1. Preempt death by repetition. When candidates are subjected to multiple interviews at the same firm, it is quite common for different interviewers to ask exactly the same exact questions in back-to-back interviews. This tedious repetition is often because interviews by different managers, and the appropriate questions for each one, are not planned or coordinated. This boring repetition is also partially caused by interview training manuals, which, by suggesting appropriate questions to use in an interview, can inadvertently cause interviewers to use the same questions over and over. From the candidate’s perspective, having to answer duplicate questions over and over is frustrating and confusing.
  2. Script interview questions. Lack of preparation can cause some managers to ask questions that either make no sense or are illegal. A common pet peeve of interviewees is when managers ask questions like, “Where did you work last?? Limit this “free forming” and instead make a list of the total number of interview questions that need to be asked and then assign the appropriate interview questions from the list to individual managers (based on their knowledge area). By scripting the interview questions, you can reduce repetition, candidate frustration, and eventually, offer rejections. It’s also wise to periodically track which interview questions are actually being asked to ensure the same questions are not arduously repeated in the follow-up interviews.
  3. Pair interview questions to the required job skills. Because all jobs have different skills and knowledge requirements, interviews need to be tailored to the specific job or job family. Individual interview questions must be developed and then “paired” with the specific skill requirements of this job.
  4. Assign weights to each question. The next step is obvious. Because all job skills and knowledge are not of equal importance in successfully doing the job, it’s essential that you assign a degree of importance to each of the major requirements of the job. This also means that their corresponding interview questions (and answers) must be assigned a weight equivalent to the weight or importance of skill or knowledge that the question is assessing.
  5. Develop and use a scoring sheet. The best way to ensure consistency is to give all assessors a sheet containing their “assigned” interview questions and another separate scoring sheet. The scoring sheet not only gives you documentation and accountability but also forces assessors to limit their assessments to only relevant areas. In fact, this is a useful tool whether you assign questions to interviewers or not.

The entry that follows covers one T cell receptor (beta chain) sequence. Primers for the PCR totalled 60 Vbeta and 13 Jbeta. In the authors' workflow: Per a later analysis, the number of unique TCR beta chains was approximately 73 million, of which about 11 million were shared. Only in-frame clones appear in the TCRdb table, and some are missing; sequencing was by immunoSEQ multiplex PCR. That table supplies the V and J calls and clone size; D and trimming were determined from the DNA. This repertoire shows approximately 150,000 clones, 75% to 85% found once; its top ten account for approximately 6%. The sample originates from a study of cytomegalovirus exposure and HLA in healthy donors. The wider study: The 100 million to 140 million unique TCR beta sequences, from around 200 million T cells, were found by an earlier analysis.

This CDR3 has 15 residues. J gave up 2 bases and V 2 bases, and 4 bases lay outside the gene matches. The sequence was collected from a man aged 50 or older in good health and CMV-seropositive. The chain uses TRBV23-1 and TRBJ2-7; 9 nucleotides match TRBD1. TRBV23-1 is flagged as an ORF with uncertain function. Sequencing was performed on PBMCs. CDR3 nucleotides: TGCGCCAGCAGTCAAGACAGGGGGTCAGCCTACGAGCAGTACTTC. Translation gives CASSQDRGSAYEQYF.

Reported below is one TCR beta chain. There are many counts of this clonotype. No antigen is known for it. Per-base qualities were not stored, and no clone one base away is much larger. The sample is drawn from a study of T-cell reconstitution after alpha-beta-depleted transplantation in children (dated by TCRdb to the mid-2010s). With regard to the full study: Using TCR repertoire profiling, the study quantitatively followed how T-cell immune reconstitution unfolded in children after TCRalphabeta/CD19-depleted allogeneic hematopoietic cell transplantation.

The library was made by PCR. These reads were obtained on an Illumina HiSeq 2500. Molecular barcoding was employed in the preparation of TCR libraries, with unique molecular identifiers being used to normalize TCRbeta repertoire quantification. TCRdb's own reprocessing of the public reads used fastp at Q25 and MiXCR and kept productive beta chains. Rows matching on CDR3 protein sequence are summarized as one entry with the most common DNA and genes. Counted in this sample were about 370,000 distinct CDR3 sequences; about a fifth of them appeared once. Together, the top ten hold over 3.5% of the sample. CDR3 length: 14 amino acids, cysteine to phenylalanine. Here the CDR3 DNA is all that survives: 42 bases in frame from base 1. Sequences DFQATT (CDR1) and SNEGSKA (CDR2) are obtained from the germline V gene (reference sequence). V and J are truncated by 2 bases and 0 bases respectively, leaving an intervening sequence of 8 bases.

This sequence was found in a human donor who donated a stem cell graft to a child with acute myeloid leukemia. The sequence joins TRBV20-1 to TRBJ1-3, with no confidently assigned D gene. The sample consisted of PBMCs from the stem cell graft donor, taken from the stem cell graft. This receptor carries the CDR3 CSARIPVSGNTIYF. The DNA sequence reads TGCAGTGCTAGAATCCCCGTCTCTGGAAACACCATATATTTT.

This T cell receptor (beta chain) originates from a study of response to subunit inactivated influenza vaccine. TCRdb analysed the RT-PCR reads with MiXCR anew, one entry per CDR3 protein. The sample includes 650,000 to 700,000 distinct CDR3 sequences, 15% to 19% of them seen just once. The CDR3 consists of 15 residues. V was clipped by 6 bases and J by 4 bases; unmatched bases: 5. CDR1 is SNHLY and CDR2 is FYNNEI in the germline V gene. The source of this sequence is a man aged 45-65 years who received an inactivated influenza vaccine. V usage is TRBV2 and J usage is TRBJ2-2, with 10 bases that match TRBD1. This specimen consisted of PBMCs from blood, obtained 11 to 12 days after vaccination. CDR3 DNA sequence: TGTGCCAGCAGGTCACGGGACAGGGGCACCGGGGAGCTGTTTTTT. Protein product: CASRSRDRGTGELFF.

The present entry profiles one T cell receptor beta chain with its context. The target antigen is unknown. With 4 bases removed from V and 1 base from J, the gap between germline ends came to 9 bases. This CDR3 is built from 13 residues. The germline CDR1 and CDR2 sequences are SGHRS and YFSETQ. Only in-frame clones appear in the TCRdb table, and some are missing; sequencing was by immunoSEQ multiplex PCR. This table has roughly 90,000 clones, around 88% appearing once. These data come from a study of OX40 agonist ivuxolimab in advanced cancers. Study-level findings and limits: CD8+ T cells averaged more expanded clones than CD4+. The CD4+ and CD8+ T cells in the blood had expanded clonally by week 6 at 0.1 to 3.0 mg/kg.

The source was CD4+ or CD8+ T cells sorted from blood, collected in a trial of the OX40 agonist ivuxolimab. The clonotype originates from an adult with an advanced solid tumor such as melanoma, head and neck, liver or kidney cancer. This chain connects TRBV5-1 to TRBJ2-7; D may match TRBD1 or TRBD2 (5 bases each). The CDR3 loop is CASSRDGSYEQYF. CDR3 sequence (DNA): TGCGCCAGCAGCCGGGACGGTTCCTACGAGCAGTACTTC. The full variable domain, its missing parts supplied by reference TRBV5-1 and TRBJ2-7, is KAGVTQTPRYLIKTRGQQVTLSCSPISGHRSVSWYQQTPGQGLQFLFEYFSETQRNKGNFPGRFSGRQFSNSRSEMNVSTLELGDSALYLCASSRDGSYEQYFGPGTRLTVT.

6. Know the answers in advance. Perhaps the biggest fault in interviewing is that interviewers are almost universally not told what is a great, average, or bad answer to a particular interview question. Unfortunately, if the definition of the great answer varies among interviewers, you’ll get strikingly different “scores” for essentially the exact same answer (not good). As a result, identify a great, good, and bad answer for each question by working with your own top performers in that job. The best approach is to provide outlines of these answers on the sheet that contains the assigned interview questions.
  7. Know any knockout factors. If there are to be knockout factors that immediately eliminate a candidate, determine them in advance so that everyone agrees what they are and that they are actually job-related.
  8. Schedule a professional conversation. The typical set-up with candidates versus managers in a conference room or office is incredibly imitating. Some even consider it confrontational. The problem with creating this “pressure” is that the behaviors and answers you get in this unnatural “pressure-charged” situation will not necessarily reflect the real candidate. An alternative approach is to hold it at a location and in a format that is more natural and more relaxed. This “professional conversation” can occur in a quiet corner of a hotel lobby, in a restaurant, or any casual location where the candidate feels more at ease. During a professional conversation, the manager (and no more than one other person) discusses the problems that the individual will face during their first few months in the job. The discussion is tailored so that it feels like it is between colleagues and peers meeting informally. Whatever the scenario, the key is to keep it in the format of a casual conversation.

Next week: Part 3 will focus on improving interviews by adding a sales component, changing the “where and when,” and the importance of educating managers about potential problems.

About Dr John Sullivan

Dr John Sullivan is an internationally known HR thought-leader from the Silicon Valley who specializes in providing bold and high business impact; strategic Talent Management solutions to large corporations.